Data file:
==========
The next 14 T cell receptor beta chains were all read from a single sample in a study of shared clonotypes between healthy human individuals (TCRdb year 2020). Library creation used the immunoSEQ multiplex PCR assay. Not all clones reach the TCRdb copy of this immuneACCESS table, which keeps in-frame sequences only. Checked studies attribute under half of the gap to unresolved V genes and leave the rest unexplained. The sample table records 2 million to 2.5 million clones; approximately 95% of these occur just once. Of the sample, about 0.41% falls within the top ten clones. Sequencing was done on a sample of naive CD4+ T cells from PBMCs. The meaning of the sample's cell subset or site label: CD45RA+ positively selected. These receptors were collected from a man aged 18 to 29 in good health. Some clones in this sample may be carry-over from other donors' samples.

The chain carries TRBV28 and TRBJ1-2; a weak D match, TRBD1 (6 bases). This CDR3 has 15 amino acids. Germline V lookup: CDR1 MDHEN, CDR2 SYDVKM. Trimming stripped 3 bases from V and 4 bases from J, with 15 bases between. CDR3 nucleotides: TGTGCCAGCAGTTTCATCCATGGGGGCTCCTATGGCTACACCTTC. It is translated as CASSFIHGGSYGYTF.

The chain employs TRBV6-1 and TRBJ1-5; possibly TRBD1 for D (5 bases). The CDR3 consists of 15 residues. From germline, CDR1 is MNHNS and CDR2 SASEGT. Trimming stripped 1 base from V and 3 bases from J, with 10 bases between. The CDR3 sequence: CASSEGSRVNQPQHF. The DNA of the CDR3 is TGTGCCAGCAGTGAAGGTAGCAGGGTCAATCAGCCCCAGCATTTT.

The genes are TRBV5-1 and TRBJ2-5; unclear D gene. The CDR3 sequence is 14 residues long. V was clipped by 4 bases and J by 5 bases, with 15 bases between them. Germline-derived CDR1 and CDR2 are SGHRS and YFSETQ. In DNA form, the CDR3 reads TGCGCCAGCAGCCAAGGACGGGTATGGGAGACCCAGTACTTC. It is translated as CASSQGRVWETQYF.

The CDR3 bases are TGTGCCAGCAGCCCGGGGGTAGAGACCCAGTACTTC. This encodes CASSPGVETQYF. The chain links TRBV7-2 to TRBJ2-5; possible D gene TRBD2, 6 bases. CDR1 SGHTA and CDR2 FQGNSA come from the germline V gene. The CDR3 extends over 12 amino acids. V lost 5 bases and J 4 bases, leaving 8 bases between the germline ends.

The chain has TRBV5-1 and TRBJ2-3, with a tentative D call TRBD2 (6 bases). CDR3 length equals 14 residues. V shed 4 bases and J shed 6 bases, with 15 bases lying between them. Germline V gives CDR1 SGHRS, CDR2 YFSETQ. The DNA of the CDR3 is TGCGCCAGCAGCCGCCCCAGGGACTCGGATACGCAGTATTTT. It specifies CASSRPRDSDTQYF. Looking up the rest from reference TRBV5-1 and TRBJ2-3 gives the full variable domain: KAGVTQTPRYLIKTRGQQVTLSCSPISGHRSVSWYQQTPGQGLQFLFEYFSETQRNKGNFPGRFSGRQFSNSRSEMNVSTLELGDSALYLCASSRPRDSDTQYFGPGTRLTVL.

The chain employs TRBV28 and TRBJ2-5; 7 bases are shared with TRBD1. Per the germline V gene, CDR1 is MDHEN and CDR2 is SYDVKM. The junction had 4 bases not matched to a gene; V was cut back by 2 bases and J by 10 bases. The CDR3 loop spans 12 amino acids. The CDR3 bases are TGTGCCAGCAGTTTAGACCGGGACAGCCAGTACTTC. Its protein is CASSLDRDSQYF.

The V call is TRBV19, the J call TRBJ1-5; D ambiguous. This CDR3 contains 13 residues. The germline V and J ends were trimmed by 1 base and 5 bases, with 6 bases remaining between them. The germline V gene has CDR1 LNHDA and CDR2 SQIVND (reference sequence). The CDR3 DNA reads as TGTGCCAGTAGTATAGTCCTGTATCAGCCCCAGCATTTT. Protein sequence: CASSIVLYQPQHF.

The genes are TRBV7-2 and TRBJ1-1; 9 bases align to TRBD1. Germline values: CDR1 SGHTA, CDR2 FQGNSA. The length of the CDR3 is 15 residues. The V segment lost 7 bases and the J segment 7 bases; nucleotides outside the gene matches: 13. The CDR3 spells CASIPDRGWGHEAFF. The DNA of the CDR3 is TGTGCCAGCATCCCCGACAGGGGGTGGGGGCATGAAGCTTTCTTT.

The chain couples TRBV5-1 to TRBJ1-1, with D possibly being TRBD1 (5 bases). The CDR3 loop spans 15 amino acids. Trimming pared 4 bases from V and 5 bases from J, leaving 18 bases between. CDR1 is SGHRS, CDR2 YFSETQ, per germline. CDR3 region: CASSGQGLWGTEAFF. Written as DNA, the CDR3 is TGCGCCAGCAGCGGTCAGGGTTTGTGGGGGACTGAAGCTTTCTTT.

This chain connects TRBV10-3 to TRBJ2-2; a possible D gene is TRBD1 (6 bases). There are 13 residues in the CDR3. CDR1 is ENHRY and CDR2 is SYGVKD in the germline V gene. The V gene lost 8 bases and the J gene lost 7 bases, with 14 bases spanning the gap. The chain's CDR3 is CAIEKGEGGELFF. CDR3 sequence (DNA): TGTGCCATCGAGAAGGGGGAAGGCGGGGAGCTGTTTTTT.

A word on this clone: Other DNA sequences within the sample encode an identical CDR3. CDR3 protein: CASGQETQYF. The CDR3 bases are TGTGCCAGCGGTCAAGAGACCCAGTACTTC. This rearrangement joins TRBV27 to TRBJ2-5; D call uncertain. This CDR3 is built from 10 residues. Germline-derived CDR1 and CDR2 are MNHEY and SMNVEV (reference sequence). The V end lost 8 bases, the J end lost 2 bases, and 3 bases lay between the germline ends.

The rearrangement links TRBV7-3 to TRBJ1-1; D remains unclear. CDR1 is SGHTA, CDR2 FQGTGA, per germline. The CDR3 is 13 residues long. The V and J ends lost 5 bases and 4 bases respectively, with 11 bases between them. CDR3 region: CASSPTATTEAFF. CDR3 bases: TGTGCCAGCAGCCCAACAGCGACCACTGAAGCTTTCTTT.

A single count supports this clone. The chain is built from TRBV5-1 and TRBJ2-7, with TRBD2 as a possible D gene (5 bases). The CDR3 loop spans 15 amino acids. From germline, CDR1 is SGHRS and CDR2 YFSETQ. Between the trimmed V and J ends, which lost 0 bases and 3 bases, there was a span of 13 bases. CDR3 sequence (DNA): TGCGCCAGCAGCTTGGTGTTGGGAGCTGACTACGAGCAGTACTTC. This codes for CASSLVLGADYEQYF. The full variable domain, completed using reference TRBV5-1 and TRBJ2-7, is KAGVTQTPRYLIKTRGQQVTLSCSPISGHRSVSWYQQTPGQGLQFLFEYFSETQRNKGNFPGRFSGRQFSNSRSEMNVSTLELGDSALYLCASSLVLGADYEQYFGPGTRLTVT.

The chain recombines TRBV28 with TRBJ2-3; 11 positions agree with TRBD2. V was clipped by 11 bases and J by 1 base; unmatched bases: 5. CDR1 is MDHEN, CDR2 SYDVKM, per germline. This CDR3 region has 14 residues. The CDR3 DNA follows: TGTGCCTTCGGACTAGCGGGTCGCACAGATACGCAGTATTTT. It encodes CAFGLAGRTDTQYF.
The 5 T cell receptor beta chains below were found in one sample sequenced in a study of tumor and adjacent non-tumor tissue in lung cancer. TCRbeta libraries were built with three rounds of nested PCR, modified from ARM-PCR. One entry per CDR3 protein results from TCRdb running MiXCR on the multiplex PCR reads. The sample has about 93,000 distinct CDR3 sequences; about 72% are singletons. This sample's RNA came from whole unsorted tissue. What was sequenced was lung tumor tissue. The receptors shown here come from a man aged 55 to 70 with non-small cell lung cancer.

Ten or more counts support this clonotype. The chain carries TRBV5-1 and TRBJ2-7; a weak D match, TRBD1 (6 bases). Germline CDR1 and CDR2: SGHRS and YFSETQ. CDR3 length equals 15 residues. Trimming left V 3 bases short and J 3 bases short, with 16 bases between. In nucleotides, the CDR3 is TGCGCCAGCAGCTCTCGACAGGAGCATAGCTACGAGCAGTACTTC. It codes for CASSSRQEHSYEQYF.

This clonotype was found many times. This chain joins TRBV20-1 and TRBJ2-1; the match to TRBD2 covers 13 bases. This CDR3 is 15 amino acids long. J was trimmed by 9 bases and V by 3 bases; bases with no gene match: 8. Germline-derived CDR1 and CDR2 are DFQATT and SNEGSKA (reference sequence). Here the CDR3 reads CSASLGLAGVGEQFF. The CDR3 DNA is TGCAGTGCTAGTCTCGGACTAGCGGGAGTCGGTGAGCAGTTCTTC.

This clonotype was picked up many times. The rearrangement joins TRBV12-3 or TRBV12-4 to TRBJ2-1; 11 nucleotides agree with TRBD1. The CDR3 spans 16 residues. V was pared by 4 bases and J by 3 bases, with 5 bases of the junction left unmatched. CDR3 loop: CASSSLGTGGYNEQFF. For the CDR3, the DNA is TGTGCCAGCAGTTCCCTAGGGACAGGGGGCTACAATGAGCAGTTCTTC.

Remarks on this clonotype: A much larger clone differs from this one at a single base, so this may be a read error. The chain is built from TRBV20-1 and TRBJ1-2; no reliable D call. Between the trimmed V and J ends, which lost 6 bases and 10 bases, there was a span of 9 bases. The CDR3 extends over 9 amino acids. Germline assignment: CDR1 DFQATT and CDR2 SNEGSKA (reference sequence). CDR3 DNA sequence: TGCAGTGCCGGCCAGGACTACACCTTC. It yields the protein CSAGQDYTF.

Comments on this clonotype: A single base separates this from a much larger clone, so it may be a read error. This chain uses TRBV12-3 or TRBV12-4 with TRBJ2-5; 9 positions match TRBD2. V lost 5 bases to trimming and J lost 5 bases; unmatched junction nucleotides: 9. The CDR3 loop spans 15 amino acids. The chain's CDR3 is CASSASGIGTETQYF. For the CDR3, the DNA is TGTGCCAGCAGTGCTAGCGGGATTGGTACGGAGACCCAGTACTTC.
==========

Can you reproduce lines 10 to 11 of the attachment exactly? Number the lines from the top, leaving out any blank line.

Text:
The chain couples TRBV5-1 to TRBJ1-1, with D possibly being TRBD1 (5 bases). The CDR3 loop spans 15 amino acids. Trimming pared 4 bases from V and 5 bases from J, leaving 18 bases between. CDR1 is SGHRS, CDR2 YFSETQ, per germline. CDR3 region: CASSGQGLWGTEAFF. Written as DNA, the CDR3 is TGCGCCAGCAGCGGTCAGGGTTTGTGGGGGACTGAAGCTTTCTTT.

This chain connects TRBV10-3 to TRBJ2-2; a possible D gene is TRBD1 (6 bases). There are 13 residues in the CDR3. CDR1 is ENHRY and CDR2 is SYGVKD in the germline V gene. The V gene lost 8 bases and the J gene lost 7 bases, with 14 bases spanning the gap. The chain's CDR3 is CAIEKGEGGELFF. CDR3 sequence (DNA): TGTGCCATCGAGAAGGGGGAAGGCGGGGAGCTGTTTTTT.